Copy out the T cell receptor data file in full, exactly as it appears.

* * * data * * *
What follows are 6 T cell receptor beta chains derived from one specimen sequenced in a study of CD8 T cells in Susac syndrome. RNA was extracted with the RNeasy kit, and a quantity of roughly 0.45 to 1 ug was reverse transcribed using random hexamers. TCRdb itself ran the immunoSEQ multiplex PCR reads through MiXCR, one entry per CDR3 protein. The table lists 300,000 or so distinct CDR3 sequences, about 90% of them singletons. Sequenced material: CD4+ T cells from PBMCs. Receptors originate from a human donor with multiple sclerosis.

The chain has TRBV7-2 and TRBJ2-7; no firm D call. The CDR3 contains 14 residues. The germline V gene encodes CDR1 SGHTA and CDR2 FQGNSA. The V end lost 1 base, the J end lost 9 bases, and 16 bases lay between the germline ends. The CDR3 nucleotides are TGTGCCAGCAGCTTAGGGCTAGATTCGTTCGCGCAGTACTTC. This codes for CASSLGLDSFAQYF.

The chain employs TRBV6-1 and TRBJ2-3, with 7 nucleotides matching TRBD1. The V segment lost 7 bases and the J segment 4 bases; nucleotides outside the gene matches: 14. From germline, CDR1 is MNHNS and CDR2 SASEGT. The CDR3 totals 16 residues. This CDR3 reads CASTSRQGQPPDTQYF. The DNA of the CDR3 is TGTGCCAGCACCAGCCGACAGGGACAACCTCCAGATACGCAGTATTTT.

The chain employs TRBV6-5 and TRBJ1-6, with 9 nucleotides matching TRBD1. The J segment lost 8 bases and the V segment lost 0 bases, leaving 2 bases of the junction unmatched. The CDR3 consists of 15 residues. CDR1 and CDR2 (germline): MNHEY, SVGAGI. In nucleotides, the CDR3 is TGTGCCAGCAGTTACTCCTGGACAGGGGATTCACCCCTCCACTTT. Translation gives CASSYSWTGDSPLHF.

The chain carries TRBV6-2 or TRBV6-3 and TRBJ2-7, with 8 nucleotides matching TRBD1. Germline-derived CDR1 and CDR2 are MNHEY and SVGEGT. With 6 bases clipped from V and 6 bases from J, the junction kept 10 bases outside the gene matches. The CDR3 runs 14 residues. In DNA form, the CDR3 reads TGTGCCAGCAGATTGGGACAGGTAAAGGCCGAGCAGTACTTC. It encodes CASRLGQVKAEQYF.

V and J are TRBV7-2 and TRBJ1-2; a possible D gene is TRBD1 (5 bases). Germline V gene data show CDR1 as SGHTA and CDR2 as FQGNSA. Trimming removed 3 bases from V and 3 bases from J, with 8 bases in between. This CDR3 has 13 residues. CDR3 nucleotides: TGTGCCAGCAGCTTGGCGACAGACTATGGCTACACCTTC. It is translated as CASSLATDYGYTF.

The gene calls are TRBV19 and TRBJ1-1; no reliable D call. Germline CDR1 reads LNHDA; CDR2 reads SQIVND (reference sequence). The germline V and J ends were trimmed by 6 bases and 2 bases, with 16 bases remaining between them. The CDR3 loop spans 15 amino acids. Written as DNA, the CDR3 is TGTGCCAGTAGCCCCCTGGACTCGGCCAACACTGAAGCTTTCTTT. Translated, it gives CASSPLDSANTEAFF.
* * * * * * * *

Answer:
What follows are 6 T cell receptor beta chains derived from one specimen sequenced in a study of CD8 T cells in Susac syndrome. RNA was extracted with the RNeasy kit, and a quantity of roughly 0.45 to 1 ug was reverse transcribed using random hexamers. TCRdb itself ran the immunoSEQ multiplex PCR reads through MiXCR, one entry per CDR3 protein. The table lists 300,000 or so distinct CDR3 sequences, about 90% of them singletons. Sequenced material: CD4+ T cells from PBMCs. Receptors originate from a human donor with multiple sclerosis.

The chain has TRBV7-2 and TRBJ2-7; no firm D call. The CDR3 contains 14 residues. The germline V gene encodes CDR1 SGHTA and CDR2 FQGNSA. The V end lost 1 base, the J end lost 9 bases, and 16 bases lay between the germline ends. The CDR3 nucleotides are TGTGCCAGCAGCTTAGGGCTAGATTCGTTCGCGCAGTACTTC. This codes for CASSLGLDSFAQYF.

The chain employs TRBV6-1 and TRBJ2-3, with 7 nucleotides matching TRBD1. The V segment lost 7 bases and the J segment 4 bases; nucleotides outside the gene matches: 14. From germline, CDR1 is MNHNS and CDR2 SASEGT. The CDR3 totals 16 residues. This CDR3 reads CASTSRQGQPPDTQYF. The DNA of the CDR3 is TGTGCCAGCACCAGCCGACAGGGACAACCTCCAGATACGCAGTATTTT.

The chain employs TRBV6-5 and TRBJ1-6, with 9 nucleotides matching TRBD1. The J segment lost 8 bases and the V segment lost 0 bases, leaving 2 bases of the junction unmatched. The CDR3 consists of 15 residues. CDR1 and CDR2 (germline): MNHEY, SVGAGI. In nucleotides, the CDR3 is TGTGCCAGCAGTTACTCCTGGACAGGGGATTCACCCCTCCACTTT. Translation gives CASSYSWTGDSPLHF.

The chain carries TRBV6-2 or TRBV6-3 and TRBJ2-7, with 8 nucleotides matching TRBD1. Germline-derived CDR1 and CDR2 are MNHEY and SVGEGT. With 6 bases clipped from V and 6 bases from J, the junction kept 10 bases outside the gene matches. The CDR3 runs 14 residues. In DNA form, the CDR3 reads TGTGCCAGCAGATTGGGACAGGTAAAGGCCGAGCAGTACTTC. It encodes CASRLGQVKAEQYF.

V and J are TRBV7-2 and TRBJ1-2; a possible D gene is TRBD1 (5 bases). Germline V gene data show CDR1 as SGHTA and CDR2 as FQGNSA. Trimming removed 3 bases from V and 3 bases from J, with 8 bases in between. This CDR3 has 13 residues. CDR3 nucleotides: TGTGCCAGCAGCTTGGCGACAGACTATGGCTACACCTTC. It is translated as CASSLATDYGYTF.

The gene calls are TRBV19 and TRBJ1-1; no reliable D call. Germline CDR1 reads LNHDA; CDR2 reads SQIVND (reference sequence). The germline V and J ends were trimmed by 6 bases and 2 bases, with 16 bases remaining between them. The CDR3 loop spans 15 amino acids. Written as DNA, the CDR3 is TGTGCCAGTAGCCCCCTGGACTCGGCCAACACTGAAGCTTTCTTT. Translated, it gives CASSPLDSANTEAFF.